Mike Young, CEO of Mike Young Productions, LLC and partner in Taffy Entertainment, has brought many female characters to the screen in recent years, including the girls of Bratz, Creepie from Growing Up Creepie and his all-time favorite, Dannon, the duck from Jakers: The Adventures of Piggley Winks.
"On the surface the Bratz were all makeup and clothes, but once you got past that they were independent leaders who epitomized self-empowered females," says Young. "Creepie was supposed to be the fish out of water, but firmly believed that everyone else was out of step, not her. Dannon was straight-talking, no nonsense, you got what you saw. She was more intelligent and insightful than her two male pals and was totally loveable."
Tara Sorensen, VP, Development & Current Series for National Geographic Kids Entertainment.
"Animation is much fairer than our [live-action] TV and big-screen brethren," says Young. Mike Young Productions is also producing female-lead shows Chloe's Closet, Hero 108, which has Mystic Sonia as one of the leads, and bits of Strawberry Shortcake. Young also boasts of having a majority of women running the shop, including his wife, partner and the executive in charge of production, Liz Young.
"What I really like about female characters today, is that they don't all fit the same stereotypic mold of being either babes or ugly/spinsters," says Kathleen Helppie, an independent producer who formerly served as VP of Classic Animation at Warner Bros. and Head of Studio/Production for Starz Animation/Toronto. "We see so many different aspects of the female characterization: body shapes, beauty, race, depth of personality, strength and style. These females are much more dimensional and more reflective of our society at large."
Helppie, who started her career as a voice actress and whose first leading role was Sweets in the Hanna-Barbera series The Biskitts, also believes that caricature cuts both ways. "Women are not alone -- stereotypes of both men and women exist in animation. Audiences laugh because we recognize the exaggerated stereotypes of these characters -- both positive and negative. Stereotypes are often considered to be fully negative, but many stereotypes can help us to realize how ridiculous the characters may be.
Young contends that animation is more egalitarian than live-action TV or theatrical films, pointing out Strawberry Shortcake as one example of gender equality. © Fox Home Ent.
"Years ago, I had a lively discussion with animation legend Friz Freleng about the need to create a new female character for Looney Tunes," she continues. "At the time, Friz, who it must be noted was a true gentleman with utmost respect for women, told me in no uncertain terms that female comic characters just wouldn't be funny. He further explained you couldn't have a female character [endure] the same kind of cartoon calamities that would happen to Bugs Bunny, Daffy Duck, Sylvester, or Wile E. Coyote. He felt audiences would not accept, nor find any humor in, this sort of slapstick and physical treatment of female characters."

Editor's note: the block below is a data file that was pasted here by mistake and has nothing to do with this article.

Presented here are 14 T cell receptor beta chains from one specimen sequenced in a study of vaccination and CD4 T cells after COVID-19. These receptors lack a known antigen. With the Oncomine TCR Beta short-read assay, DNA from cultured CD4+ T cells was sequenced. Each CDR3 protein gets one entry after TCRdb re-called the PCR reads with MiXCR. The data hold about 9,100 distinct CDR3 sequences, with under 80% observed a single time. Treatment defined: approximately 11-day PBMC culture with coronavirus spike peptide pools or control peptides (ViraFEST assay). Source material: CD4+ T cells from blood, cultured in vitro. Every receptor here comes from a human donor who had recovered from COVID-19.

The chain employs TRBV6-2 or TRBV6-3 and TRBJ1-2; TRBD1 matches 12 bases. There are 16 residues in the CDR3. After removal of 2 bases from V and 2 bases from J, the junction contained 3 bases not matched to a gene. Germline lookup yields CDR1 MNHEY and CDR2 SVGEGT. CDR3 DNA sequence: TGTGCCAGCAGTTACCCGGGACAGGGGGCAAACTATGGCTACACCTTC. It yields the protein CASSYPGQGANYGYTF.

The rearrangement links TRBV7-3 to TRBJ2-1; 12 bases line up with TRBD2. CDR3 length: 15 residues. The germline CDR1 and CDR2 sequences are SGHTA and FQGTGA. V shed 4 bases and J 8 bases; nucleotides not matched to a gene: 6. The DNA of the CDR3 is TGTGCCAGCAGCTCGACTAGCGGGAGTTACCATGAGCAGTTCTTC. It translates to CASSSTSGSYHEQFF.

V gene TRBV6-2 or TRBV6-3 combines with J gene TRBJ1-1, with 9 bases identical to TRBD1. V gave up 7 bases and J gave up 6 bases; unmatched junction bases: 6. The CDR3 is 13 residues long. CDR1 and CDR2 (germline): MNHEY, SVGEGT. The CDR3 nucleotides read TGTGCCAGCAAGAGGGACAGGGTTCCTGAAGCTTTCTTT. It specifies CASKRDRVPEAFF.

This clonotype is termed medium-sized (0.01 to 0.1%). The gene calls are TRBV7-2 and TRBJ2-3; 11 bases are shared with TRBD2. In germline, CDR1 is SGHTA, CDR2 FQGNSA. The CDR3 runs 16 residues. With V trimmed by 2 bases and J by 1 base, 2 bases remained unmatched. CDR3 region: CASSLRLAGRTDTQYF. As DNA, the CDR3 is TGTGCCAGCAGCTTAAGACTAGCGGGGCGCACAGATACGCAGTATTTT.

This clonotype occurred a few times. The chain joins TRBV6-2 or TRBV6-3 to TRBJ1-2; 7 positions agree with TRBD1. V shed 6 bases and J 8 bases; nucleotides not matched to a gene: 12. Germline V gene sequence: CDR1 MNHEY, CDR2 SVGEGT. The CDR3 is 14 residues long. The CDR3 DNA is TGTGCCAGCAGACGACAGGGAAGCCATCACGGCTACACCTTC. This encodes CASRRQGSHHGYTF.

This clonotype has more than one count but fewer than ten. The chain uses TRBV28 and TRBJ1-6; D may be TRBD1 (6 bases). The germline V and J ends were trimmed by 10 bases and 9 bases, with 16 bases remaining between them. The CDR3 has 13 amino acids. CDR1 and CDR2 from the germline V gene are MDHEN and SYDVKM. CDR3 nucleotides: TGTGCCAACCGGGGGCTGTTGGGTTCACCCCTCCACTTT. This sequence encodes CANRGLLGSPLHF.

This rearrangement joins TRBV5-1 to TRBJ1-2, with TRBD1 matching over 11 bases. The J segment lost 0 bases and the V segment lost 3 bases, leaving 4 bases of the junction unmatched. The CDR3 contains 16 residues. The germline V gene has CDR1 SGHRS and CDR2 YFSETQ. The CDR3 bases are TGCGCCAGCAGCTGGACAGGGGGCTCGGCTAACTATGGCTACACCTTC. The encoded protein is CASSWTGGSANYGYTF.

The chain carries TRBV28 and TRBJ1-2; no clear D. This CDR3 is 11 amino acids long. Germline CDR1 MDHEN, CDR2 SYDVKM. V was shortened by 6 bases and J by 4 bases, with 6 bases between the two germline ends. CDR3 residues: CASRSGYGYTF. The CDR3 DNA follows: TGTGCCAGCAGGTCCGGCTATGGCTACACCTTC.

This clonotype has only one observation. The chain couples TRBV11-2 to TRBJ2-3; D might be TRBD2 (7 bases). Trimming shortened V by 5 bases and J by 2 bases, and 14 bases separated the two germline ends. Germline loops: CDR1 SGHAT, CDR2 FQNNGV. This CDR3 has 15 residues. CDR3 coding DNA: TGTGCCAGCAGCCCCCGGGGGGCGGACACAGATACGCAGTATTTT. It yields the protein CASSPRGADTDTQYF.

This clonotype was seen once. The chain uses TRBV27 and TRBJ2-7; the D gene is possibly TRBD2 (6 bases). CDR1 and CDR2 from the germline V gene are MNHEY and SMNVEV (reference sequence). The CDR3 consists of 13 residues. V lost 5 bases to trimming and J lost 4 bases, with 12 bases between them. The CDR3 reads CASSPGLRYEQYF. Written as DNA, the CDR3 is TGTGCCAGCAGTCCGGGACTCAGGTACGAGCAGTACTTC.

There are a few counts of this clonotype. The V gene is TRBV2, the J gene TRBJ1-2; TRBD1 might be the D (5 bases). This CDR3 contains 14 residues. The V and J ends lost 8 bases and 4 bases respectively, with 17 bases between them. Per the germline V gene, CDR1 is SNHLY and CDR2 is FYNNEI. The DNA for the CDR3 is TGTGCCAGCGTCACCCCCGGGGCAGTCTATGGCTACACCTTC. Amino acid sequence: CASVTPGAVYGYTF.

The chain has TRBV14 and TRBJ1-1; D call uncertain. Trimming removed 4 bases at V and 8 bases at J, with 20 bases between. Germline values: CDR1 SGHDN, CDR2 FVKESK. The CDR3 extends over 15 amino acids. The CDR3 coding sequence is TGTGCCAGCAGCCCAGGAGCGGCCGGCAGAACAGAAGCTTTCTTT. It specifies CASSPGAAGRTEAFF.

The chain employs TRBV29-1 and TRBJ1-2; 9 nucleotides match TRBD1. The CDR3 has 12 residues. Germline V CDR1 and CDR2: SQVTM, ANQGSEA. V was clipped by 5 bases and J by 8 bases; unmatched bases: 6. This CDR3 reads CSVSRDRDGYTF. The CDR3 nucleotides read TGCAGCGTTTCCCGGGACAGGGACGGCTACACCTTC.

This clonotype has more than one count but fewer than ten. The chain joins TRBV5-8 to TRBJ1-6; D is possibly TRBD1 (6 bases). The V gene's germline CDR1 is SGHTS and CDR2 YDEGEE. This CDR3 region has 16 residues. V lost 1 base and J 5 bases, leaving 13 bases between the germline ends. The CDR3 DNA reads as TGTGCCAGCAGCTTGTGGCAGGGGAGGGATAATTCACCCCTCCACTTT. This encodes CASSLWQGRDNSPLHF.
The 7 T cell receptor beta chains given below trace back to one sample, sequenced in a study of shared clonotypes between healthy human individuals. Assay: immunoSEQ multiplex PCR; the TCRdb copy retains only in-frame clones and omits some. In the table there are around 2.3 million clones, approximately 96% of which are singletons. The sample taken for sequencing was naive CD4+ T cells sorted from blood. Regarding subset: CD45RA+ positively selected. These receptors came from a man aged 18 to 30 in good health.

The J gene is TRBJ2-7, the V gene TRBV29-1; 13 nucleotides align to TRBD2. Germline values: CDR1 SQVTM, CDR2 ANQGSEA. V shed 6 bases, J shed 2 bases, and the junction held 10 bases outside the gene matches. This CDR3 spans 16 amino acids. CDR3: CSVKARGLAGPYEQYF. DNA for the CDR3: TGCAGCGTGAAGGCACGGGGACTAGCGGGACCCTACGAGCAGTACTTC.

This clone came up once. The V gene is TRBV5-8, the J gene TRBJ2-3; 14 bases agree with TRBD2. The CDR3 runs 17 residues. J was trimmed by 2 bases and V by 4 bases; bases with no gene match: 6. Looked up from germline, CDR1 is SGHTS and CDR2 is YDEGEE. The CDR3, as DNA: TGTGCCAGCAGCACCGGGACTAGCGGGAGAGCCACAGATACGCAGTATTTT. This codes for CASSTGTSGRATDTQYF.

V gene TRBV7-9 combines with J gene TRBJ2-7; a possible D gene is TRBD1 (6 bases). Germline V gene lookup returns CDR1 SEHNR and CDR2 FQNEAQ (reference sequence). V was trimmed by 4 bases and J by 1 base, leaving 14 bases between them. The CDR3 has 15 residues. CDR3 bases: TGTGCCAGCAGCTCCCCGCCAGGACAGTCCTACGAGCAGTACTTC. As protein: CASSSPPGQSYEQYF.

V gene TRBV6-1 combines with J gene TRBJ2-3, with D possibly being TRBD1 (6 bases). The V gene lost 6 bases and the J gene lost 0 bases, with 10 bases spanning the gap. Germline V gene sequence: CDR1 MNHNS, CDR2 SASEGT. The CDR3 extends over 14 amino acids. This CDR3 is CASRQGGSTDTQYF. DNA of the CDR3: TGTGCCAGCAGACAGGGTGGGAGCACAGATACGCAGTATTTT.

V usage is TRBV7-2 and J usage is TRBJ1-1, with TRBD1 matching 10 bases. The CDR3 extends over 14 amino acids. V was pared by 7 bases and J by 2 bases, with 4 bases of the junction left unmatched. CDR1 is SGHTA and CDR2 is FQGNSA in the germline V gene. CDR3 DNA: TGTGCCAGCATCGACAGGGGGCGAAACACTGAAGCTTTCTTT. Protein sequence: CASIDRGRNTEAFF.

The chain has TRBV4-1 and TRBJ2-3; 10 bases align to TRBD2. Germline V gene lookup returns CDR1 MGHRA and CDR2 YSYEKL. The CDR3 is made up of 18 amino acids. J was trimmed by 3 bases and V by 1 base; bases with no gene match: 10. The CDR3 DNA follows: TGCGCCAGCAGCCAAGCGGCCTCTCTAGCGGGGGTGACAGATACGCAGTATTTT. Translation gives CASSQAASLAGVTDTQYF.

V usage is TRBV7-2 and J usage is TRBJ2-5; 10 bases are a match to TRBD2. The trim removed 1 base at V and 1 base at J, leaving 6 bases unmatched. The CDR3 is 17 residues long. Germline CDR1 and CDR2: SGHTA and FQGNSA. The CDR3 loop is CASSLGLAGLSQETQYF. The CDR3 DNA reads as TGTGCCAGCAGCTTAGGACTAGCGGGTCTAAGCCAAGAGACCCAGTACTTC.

Helppie points out that female characters today have been greatly empowered physically (e.g., Fiona from Shrek) and that the roles of women in society have evolved significantly. Audience reaction to comedy and slapstick has also shifted dramatically over the decades in terms of what is considered humorous and acceptable to an audience.
"Women don't hold the market on being stereotyped. Our men can be impacted as well. After all, I don't know any men who act [like] or aspire to be Elmer Fudd, or, for that matter, can leap a building in a single bound. To be heroic and muscle-bound all the time has got to be tiring and a tad stereotypic to our men, as well."
Recent female characters like Shrek's Fiona are physically empowered, reflecting how the roles of women in society have evolved. ™ & © 2007 DreamWorks Animation LLC.
The Media's Acceptance
"Female characters in [6- to 12-year-old-targeted] animation tend to be overlooked," says Sorensen. "The higher-profile shows tend to showcase females that are 'nerdy' or 'needy.' This is because boys tend to drive the 6-12 animation." She says boys drive the 6-12 programs because girls tend to start watching live-action shows while boys are still watching cartoons. This makes boys a prime target for advertisers on animated shows.